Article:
On August 11, 1860, the first successful silver mill, in Virginia City, Nevada, began operation. An ore mill consisted of machinery and materials that were set up in order to recover the profitable metals in the ores. These mills were usually enclosed in buildings with their equipment arranged in levels with the lower level last, so that gravity moved the product downward. Between the 1860s and 1880s, many different processes for separating ores were tried and abandoned before successful methods were hit upon. Each ore had its own peculiarities to contend with, and methods that worked with one mineral could be a waste of time and money with others.
Whatever the method, water was the key liquid to carry the crushed “pulp” to the next stage of the milling process. The ores were crushed by stamps, often weighing up to 750 pounds. This was akin to a mortar and pestle, with the pestle being a long metal rod with a heavy iron “shoe” at the crushing end. At one time, the Vulture Mill in Arizona ran 80 different stamps and on a clear day the clamor could be heard fifteen miles away!
While the stamp mills were all similar in the way they crushed ore, the second stage—separation of metals from the crushed ore—varied widely based on several factors. Basic ores (sometimes called “free milling ore”) could be separated by relatively simple processes like amalgamation. Complex ores required more elaborate methods, and as technology advanced, many new processes were introduced in western stamp mills.
The process of separating valuable metals from waste rock is called concentration. Stamp mills would either ship the bullion produced from free-milling ores, or it would ship a concentrate, which was the product of a more complex ore, that would need further processing at a smelter. Amalgamation involved combining the gold or silver with mercury. A time-consuming and dangerous process, as mercury (particularly the vapor) is poisonous. Amalgamation “plates,” long plates of mercury-coated copper, were placed directly underneath the discharge of the stamp mills. The finely-crushed rock, along with water, was slowly distributed over these plates, where the mercury combined with the metal ore. Cleanups (scraping the plates to recover the amalgam) were frequent. This was strained to try to recover a little of the liquid mercury, while the bulk of the “glob” was sent to a retort and heated to vaporize the mercury, which was then condensed for reuse. What remained in the retort or large crucible was called “sponge” as it was not heated enough to melt the metals.
The sponge was then melted in small, brick furnaces, often with the addition of a flux to speed up the process. The end result was a “dore,” which was a non-pure bar of gold and/or silver. These bars were further refined at the mill, or sent to a smelter. Some of the different amalgamation processes were called the Patio Process, the Washoe Process, the Sagebrush Process, and Reese River Process. For the silver ores of the Comstock, both iron and salt could promote a chemical reaction with the silver. The Washoe Process was especially effective in liberating silver from sulfides.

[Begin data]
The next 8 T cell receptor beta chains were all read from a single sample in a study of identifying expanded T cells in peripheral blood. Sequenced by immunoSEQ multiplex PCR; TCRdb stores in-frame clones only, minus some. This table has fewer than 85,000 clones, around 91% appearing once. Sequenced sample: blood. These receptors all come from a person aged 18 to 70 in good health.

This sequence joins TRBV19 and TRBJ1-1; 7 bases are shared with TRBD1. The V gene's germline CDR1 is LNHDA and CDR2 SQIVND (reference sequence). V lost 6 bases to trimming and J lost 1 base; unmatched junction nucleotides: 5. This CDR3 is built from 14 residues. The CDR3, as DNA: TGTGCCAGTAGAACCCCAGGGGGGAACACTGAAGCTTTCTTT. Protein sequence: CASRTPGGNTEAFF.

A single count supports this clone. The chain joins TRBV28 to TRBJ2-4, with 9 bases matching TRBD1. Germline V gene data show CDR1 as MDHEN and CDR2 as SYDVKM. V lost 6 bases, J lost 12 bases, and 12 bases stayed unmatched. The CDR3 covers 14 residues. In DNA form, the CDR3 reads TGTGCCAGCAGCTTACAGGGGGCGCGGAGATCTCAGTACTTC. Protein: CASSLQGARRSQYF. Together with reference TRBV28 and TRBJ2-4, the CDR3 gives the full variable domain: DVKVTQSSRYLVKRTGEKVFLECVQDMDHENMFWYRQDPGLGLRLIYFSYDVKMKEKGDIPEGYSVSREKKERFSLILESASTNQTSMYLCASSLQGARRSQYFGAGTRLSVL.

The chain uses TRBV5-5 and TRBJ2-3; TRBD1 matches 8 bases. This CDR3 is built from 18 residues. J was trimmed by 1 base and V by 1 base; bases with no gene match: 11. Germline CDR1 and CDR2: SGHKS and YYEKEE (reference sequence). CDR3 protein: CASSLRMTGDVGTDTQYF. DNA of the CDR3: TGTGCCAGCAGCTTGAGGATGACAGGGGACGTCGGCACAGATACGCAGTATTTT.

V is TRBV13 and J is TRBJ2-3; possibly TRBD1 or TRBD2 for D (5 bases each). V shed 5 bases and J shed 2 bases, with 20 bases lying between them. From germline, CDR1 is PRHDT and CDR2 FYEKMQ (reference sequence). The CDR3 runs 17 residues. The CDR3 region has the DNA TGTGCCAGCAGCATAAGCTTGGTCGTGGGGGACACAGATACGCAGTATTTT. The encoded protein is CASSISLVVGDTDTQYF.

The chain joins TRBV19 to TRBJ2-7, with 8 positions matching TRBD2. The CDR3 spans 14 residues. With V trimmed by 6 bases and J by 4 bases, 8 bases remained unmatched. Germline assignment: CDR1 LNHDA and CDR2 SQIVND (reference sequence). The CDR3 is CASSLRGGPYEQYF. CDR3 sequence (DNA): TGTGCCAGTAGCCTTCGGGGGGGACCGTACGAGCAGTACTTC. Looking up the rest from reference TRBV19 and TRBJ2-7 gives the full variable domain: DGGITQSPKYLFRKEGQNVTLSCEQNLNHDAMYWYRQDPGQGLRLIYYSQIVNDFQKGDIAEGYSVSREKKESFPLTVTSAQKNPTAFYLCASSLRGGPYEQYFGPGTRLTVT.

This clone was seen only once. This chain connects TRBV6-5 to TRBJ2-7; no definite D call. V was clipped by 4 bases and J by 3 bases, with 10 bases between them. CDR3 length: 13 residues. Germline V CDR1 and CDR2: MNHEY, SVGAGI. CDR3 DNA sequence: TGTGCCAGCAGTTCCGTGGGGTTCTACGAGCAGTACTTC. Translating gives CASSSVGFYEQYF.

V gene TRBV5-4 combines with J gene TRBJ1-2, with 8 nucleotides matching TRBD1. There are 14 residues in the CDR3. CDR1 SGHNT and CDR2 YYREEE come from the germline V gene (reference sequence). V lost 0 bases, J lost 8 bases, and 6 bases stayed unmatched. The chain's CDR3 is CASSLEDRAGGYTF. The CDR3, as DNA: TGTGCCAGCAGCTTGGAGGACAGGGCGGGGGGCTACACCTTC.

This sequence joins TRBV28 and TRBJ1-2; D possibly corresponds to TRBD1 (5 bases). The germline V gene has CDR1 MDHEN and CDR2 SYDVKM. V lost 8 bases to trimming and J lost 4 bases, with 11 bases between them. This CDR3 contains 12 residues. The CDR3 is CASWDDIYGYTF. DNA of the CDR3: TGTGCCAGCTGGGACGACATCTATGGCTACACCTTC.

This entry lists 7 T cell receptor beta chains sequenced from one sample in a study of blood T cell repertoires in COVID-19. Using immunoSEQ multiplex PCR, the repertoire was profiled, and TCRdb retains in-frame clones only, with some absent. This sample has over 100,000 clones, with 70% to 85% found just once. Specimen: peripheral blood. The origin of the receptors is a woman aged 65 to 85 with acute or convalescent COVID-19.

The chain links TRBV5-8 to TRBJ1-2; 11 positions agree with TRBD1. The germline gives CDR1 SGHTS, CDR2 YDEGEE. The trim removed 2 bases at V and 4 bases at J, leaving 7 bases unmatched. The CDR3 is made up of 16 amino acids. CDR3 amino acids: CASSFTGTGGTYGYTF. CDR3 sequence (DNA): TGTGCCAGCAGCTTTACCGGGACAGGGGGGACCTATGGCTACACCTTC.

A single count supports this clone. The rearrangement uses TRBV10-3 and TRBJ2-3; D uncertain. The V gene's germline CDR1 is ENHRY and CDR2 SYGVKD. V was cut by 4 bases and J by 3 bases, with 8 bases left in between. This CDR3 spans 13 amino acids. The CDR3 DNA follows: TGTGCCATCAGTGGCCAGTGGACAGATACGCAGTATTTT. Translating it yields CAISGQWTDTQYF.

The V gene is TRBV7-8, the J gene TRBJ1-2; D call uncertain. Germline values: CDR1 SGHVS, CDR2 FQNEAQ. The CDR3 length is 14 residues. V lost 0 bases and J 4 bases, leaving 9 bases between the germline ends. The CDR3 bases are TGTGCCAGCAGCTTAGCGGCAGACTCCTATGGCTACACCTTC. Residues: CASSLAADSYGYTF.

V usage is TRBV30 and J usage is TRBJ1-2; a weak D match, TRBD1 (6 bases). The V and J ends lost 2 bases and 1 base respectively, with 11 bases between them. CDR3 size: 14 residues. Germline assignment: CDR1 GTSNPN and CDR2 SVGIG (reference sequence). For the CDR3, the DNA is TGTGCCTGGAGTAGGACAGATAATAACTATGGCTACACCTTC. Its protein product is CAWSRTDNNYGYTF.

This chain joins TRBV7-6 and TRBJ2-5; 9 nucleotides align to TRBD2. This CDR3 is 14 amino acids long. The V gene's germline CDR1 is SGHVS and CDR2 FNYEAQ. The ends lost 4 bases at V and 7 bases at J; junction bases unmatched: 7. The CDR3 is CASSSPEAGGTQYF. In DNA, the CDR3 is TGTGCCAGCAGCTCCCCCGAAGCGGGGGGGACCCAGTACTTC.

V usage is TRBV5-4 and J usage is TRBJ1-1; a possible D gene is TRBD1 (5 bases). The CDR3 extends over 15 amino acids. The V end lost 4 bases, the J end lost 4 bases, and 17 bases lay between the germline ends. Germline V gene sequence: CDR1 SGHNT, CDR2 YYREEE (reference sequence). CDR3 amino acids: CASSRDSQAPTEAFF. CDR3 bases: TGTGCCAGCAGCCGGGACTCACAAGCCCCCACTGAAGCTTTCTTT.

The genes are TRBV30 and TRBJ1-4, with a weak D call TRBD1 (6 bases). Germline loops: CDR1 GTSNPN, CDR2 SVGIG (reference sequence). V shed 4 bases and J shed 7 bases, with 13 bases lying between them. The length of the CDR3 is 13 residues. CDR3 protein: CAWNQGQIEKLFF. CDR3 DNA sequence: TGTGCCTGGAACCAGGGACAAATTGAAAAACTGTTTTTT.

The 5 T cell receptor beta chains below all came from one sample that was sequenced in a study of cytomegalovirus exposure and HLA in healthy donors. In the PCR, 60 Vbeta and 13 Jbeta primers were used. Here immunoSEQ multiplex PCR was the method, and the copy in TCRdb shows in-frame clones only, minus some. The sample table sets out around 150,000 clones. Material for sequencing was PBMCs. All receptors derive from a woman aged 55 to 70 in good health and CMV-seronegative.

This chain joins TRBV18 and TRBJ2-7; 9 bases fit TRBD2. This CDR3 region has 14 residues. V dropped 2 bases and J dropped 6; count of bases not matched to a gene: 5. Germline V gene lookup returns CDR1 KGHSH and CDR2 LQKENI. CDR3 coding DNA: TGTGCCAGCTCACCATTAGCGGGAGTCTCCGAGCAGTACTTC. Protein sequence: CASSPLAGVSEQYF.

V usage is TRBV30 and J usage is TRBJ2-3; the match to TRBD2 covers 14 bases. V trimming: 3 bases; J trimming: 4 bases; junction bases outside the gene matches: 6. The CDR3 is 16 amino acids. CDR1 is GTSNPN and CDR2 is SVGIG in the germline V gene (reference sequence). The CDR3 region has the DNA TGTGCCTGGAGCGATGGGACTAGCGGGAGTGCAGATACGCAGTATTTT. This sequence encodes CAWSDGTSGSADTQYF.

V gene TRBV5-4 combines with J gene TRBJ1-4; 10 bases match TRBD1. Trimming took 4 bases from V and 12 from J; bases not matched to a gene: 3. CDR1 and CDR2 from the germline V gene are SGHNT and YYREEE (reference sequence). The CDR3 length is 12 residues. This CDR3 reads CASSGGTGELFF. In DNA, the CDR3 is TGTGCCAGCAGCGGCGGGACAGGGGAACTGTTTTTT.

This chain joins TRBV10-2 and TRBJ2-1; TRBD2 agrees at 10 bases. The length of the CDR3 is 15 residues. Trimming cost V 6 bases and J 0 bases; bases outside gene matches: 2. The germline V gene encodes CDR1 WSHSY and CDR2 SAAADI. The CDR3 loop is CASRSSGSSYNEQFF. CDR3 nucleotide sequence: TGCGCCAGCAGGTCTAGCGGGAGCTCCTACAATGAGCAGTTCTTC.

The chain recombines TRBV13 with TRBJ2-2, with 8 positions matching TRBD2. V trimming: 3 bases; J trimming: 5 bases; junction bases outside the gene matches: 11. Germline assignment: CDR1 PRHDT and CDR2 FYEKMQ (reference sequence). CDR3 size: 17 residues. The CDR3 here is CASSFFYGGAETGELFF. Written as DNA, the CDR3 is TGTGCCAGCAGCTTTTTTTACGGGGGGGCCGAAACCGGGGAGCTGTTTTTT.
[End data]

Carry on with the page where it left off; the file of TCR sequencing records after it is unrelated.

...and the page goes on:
Here’s what the famous Mark Twain had to say about the milling process at the time: “From our bricks a little corner was chipped off for the “fire assay”—a method used to determine the proportions of gold, silver, and base metals in the mass. This is an interesting process. The chip is hammered out as thin as paper and weighed on scales so fine and sensitive that if you were to weigh a two-inch scrap of paper on them and then write your name on the paper with a coarse, soft pencil and weigh it again, the scales will take marked notice of the addition. Then a little lead (also weighed) is rolled up with the flake of silver, and the two are melted at a great heat in a small vessel called a cupel, made by compressing bone ashes into a cup-shape in a steel mold. The base metals oxydize and are absorbed with the lead into the pores of the cupel. A button or globule of perfectly pure gold and silver is left behind, and by weighing it and noting the loss, the assayer knows the proportion of base metal the brick contains. He has to separate the gold from the silver now. The button is hammered out flat and thin, put in the furnace and and kept some time at a red heat; after cooling it off it is rolled up like a quill and heated in a glass vessel containing nitric acid; the acid dissolves the silver and leaves the gold pure and ready to be weighed on its own merits. Then salt-water is poured into the vessel containing the dissolved silver, and the silver returns to palpable form again and sinks to the bottom. Nothing now remains but to weigh it; then the proportions of the several metals contained in the brick are knows, and the assayer stamps the value of the brick upon its surface.”
There are also mills famous for being spectacular failures. One such was the Gould & Curry Mill of Virginia City, Nevada. Built in 1863 at a cost of over $900,000, then rebuilt just a few years later at an additional cost of $560,000, the mill was “the most conspicuous monument of inexperience and extravagance ever erected in a mining district,” according to Eliot Lord (Comstock Mining and Miners, 1883).
If your character had a silver claim, they could have gone to an assayer, who would have sent their silver to a mill for processing. Even if they didn’t work with silver themselves, they may have lived near a noisy silver or gold mill.